14 years ago, as I was cuddling my first baby, who was about 5 months old at the time, and visiting with a friend who also had her first baby in her arms we began discussing baby food. At that time our diet still consisted mainly of things that come from a box or can because I didn’t know any better. In my eyes, baby food obviously came out of a jar. I was surprised to hear my friend talking about making her own baby food. What? Make your own baby food? Doesn’t baby food come from a jar?
As I often do, I went into research mode. I wanted to learn more about this. As a new stay-at-home mom I was anxious to find anything that #1 kept me busy, #2 stimulated my brain by teaching me something I didn’t know, and #3 saved my family money since we were now surviving on one income. Interestingly, this became a repeating state of being for me over the last 14 years, and thus we now have a full homestead where we raise our own livestock and grow our own food. It all occurred mainly because of those same three points….but I digress.
I was excited to find that making your own baby food is not only easy, it is also much healthier for baby, AND it saves SOOOO much money over the jar version. So I began making my own baby food with my first baby, and here I am 14 years later, still making it, with my 5th baby.
I like to make my baby food all in one day, and then not have to deal with it until my next major baby-food making day. But it is also easy to make a little each day. The basic premise for most foods is #1 cook the food in whatever way is appropriate for that food, #2 buzz the food up to a good consistency for the baby in a food processor or blender or both, #3 freeze the food in ice cube trays, then pop out the cubes and put them all into a labeled freezer bag, #4 thaw and/or heat and serve! Pretty darn simple!
One of the great things about making your own baby food is that you have control of the consistency. All baby food from jars is the same, very runny, barely any texture, consistency. While that is good for a 6 month old that is just barely learning to eat, after a few weeks they are able to handle more and more consistency up to the point of being able to chew on soft table foods. With jar food you can’t work them up in consistency as easily, whereas with homemade you can make it more or less chunky as you see fit.
This last week when I was making food for our little guy I made yams and butternut squash in the oven, then scraped them out of their skins and mashed them up just a little bit with a fork because Mr. Smiles is old enough to do a small amount of chewing on soft things. I cook the peas, green beans, and spinach by steaming them. I used the food processor on the green beans and they turn out quite chunky, but when he was littler I would add the cooking water to help make them smoother. The peas always end up watery, so I usually mix them with something else. I like to boil carrots, beets, apples, and pears separately and put them through the food processor one at a time with some cooking water if necessary as well to get them to a good consistency for his needs.
Meats can be a bit harder to get a good consistency. We usually boil the meat and use the cooking water or some homemade stock to help smooth it out. However, the best thing with meats is to mix them in with veggies. The watery peas blended up with beef makes for a better consistency. As do yams blended with any of the meats. Mr Smiles LOVES ham with yams.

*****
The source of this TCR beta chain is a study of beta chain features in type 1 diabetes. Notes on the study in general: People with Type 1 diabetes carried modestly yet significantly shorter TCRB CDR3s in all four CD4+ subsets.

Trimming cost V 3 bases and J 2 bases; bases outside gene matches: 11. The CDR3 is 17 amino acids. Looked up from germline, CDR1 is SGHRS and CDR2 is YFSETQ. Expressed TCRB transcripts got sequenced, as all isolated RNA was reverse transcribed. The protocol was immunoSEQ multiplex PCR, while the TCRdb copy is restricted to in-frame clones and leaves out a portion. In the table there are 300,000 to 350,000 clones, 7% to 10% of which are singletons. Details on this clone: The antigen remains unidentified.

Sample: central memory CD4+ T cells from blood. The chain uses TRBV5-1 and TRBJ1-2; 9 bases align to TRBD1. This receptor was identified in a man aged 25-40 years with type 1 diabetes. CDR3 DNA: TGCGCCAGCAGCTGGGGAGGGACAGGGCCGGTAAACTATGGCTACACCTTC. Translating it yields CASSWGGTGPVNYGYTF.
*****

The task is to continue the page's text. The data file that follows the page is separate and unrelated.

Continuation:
Once you get the hang of it you can start making all sorts of mixes and medleys. I like to mix them together in the blender before I freeze them, but it is also possible to take out a couple cubes of different types of food and mix them when you thaw/reheat them. There are some great baby food making books out there if you find yourself lacking in inspiration for what to mix together.
Once the baby gets older you can start using the food processor to get whatever you are eating to a consistency baby can eat. Like if we are having a soup or stew I will put some in the food processor or blender and buzz it up to a consistency the baby can handle and then he can eat what we are all eating. I usually try to buzz more than he needs and freeze a few cubes so that if later that week we are having something he can’t have I can thaw/reheat the cubes I made from that dinner.
As for traveling or eating away from home with homemade baby food – that is almost as easy as taking the jar food from the store. I have some baby bowls with lids so I just put the cubes in there and throw it in the diaper bag. Depending on where we are going and how long it will be until we eat they can thaw while in the bag, or I sometimes put them on the dash board when we are driving to let the heat from the car and/or the sun through the window thaw them out (veggies & fruit – not meat). You can also reheat them wherever you are going.
Homemade baby food is so much more cost effective than store-bought. You can buy produce on sale, or get it from your garden, and make the equivalent of many many jars of food for less than half the price. Even if you buy the produce at full price you will be saving from the price of it store-bought in a jar. And the nutritional value will be higher because the high temps they use to can the baby food decreases it’s nutritional value more than freezing your own homemade baby food.
I am so glad my friend brought up making my own baby food all those years ago! It has saved us so much money through 5 babies, and been much better for them nutritionally and in its varied consistency.